My hope is that when you come to this blog, you leave feeling empowered, inspired, or maybe just hungry. I'm not a chef (although I do hope to someday become one) but I'd like to share with you what tastes good to me and hope that you will use your imaginating powers to please your taste buds.

Mini Shepherd's Pies
No ingredient list cuz it depends where you are in Leftovember

Preheat oven to 350. Line a muffin tin with wax paper, making sure some it hangs over. Press leftover biscuits bits in the bottom of eat tin, you will have to rip them up to do so. Leftover stuffing would work well for this if you don't have biscuits.

Add some turkey and whatever leftover veggies you have on top of the biscuits. I sauteed up some green beans, mushrooms, and garlic with a little broth. Whatever you have, make sure it has lots of moisture. Gravy would be awesome if you still have some.

Spoon mashed potatoes on top and press down with a fork to get the layers to stick together. Drizzle a little olive oil on top of each little pie. Bake for 30-40 minutes or until potatoes begin to brown.

To serve, gently remove pies from the tins by lifting edges of the wax paper. So fancy and so cute. Enjoy!

Cranberry Fruit Salad

Cranberry sauce
Orange segments
Whipped cream

No amounts here either. Just cut up some oranges and toss them in a bowl with your leftover cranberry sauce and whipped cream. Retro and heavenly. Enjoy!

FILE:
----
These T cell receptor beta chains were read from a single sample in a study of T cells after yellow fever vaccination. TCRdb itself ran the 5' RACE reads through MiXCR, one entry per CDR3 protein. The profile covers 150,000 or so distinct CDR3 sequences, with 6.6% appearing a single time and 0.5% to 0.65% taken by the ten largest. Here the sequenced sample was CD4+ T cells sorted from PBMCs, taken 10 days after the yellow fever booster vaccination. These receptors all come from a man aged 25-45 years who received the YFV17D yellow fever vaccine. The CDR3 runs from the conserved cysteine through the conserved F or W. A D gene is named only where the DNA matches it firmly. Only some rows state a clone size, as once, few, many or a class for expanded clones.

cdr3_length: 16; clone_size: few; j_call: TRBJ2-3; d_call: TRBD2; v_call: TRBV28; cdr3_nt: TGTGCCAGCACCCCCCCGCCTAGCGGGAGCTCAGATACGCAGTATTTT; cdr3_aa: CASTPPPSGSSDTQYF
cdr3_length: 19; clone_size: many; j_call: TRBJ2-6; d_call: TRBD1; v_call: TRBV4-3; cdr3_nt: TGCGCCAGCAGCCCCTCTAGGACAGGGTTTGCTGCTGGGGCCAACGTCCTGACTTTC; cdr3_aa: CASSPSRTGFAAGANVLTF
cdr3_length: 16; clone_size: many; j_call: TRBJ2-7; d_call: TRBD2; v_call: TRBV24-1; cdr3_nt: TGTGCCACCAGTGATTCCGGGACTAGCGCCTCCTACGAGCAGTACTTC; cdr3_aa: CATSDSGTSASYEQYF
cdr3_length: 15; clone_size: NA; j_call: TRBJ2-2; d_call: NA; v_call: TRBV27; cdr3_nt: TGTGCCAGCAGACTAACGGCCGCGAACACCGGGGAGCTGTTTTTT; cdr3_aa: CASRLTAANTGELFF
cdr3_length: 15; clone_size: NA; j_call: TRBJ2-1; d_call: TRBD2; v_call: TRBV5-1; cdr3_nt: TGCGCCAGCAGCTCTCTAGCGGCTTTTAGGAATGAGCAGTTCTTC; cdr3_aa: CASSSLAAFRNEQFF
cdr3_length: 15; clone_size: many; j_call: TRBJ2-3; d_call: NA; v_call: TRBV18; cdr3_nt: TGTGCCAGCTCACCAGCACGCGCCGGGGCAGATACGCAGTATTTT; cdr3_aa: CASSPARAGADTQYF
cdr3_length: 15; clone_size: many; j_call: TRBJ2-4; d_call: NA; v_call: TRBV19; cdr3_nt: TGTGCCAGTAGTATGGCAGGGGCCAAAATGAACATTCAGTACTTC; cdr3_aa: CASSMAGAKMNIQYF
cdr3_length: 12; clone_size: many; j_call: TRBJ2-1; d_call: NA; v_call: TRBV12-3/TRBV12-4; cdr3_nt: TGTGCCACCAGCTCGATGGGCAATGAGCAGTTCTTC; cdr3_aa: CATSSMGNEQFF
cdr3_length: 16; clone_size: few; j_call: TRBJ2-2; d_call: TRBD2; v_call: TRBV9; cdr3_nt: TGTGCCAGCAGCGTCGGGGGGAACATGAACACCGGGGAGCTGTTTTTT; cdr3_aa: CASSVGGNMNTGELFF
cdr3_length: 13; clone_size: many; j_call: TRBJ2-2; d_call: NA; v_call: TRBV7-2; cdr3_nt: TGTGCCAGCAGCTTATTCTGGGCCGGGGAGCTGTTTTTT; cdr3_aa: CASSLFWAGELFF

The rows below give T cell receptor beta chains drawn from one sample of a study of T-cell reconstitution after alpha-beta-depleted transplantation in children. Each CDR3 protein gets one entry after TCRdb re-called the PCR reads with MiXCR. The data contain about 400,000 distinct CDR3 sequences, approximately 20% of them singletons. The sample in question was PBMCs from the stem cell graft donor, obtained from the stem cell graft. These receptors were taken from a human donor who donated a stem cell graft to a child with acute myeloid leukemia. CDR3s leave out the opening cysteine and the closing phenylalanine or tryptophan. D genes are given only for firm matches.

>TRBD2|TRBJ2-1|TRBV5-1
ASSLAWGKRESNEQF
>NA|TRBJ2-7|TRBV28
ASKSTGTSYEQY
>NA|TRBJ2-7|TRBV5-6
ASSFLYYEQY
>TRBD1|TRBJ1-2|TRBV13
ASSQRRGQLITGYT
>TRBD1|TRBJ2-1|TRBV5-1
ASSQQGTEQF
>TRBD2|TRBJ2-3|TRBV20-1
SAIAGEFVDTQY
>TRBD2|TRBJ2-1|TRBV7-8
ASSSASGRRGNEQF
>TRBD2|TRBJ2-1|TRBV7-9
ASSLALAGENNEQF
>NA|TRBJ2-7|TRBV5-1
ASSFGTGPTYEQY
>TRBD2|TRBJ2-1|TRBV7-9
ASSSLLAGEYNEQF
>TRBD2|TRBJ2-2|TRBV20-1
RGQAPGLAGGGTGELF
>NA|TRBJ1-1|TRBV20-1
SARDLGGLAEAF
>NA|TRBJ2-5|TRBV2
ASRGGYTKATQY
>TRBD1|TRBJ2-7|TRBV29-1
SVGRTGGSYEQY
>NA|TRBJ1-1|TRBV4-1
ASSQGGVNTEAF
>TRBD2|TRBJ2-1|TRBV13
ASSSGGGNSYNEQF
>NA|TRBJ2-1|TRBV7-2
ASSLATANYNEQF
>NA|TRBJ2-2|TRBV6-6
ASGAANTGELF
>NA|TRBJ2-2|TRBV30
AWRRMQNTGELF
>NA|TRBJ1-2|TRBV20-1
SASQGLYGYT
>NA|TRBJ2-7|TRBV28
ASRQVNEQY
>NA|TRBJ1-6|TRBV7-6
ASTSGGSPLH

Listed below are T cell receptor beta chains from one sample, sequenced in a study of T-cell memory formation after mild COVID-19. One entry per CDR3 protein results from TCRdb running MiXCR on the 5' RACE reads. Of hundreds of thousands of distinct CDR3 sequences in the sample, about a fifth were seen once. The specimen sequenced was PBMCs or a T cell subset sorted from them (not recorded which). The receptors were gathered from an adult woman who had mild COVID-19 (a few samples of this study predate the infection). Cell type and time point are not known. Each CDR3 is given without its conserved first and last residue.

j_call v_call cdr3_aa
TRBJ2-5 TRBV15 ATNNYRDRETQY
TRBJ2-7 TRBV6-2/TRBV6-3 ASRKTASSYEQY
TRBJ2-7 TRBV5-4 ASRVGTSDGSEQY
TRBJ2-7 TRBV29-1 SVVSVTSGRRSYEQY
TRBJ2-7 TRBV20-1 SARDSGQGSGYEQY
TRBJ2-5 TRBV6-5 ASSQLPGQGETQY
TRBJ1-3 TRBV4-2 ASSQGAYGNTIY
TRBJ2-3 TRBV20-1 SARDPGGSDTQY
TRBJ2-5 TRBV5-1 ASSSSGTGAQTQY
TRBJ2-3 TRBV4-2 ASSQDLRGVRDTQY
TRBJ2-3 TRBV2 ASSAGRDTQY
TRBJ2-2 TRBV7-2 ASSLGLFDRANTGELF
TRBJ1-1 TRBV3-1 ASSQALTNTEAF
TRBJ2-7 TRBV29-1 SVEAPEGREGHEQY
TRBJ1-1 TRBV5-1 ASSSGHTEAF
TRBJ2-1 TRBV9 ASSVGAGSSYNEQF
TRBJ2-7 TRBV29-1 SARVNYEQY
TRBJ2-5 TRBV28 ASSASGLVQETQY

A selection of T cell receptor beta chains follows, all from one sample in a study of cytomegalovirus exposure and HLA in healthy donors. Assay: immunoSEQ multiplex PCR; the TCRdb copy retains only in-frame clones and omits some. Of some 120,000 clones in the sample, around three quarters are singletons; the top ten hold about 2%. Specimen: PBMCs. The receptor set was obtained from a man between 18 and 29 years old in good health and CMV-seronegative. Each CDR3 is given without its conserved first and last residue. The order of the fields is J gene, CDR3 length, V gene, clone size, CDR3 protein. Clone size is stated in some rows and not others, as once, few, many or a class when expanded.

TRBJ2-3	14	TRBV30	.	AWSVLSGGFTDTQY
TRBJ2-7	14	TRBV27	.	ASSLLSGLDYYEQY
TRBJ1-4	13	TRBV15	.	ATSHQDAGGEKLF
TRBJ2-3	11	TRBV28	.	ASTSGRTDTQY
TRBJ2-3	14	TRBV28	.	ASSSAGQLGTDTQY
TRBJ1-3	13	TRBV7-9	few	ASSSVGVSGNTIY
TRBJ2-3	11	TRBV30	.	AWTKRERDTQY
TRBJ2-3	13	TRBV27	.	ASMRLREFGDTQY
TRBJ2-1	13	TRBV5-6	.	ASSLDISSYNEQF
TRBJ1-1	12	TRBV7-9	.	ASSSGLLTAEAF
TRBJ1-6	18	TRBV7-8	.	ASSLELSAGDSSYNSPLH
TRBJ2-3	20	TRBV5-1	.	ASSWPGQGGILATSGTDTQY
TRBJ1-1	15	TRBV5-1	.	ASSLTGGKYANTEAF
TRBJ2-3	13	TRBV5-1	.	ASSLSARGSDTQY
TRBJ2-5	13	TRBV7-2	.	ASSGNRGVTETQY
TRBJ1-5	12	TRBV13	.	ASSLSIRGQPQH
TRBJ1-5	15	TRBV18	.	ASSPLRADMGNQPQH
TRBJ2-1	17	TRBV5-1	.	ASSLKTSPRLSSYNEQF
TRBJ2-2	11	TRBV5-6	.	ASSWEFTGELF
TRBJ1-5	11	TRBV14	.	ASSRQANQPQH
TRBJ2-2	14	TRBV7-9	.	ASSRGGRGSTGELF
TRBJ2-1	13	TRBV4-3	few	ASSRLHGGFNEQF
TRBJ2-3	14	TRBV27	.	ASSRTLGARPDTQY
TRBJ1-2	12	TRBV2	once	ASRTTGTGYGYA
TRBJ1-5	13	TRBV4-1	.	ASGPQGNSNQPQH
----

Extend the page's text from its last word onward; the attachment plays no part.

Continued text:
Saturday, November 26, 2011


There is a vacuum of time between Thanksgiving and the first of December in which all we eat are leftovers and the son of leftovers. Therefore the birth of Leftovember: the forgotten month of scrap eating.

This time can be boring, or this time can be glorious.

Let's begin by scooping dollops of whipped cream into our morning coffee. And drinking that coffee with some leftover pie, because that's breakfast in Leftovember.

Lunch, perhaps, is biscuits slathered in cream cheese, cranberry sauce, and topped with turkey.

The crowning glory of Leftovember is pot pie. Here's where I pretend to not have eaten any turkey (due to current vegetarian status) and fill my pie crusts with all the veggie leftovers.

But this is real life where I can't resist the turkey and certainly don't want any to go to waste. Pile that pie high with whatever you got: brussels sprouts, squash, mashed potatoes, green beans. We ran out of gravy so I poured the remaining garlic soup overall for moisture.

And for the final last gasp of Thanksgiving enjoyment, pop the turkey bones in the slow cooker with some salt and herbs, and fill with water. Lazy-woman's turkey stock. Freeze for later use.

What are your Leftovember specialties? 

Friday, November 25, 2011

Cook, Eat, Love, Repeat

We cooked our hearts out yesterday! Wait, that sounds gross.

Deviled eggs topped with Hungarian paprika (Thanks Loree!) 

How about this: we cooked with love and shared a wonderful meal with family.

Aromatics for the turkey

My brother, his girlfriend, my nephews, my sister, her boyfriend and our BIMC ohana joined us for the meal.

Garlic soup

We are very blessed to have family to spend holidays with all the way out here in the middle of the  Pacific.

Sweet potato casserole

Brussels sprouts mushroom bake with crouton topping

Avocado pie

Nephew in grandma's apron

Wednesday, November 23, 2011

Dustin's Manola: Granola for Men

My husband is a real man.

And real men eat granola. Scratch that, manola.

Back in college I started eating yogurt and granola everyday for breakfast. If you are a regular granola eater like me you know that the good granolas (without lots of sugar) are pretty spendy. This naturally progressed into homemade granola.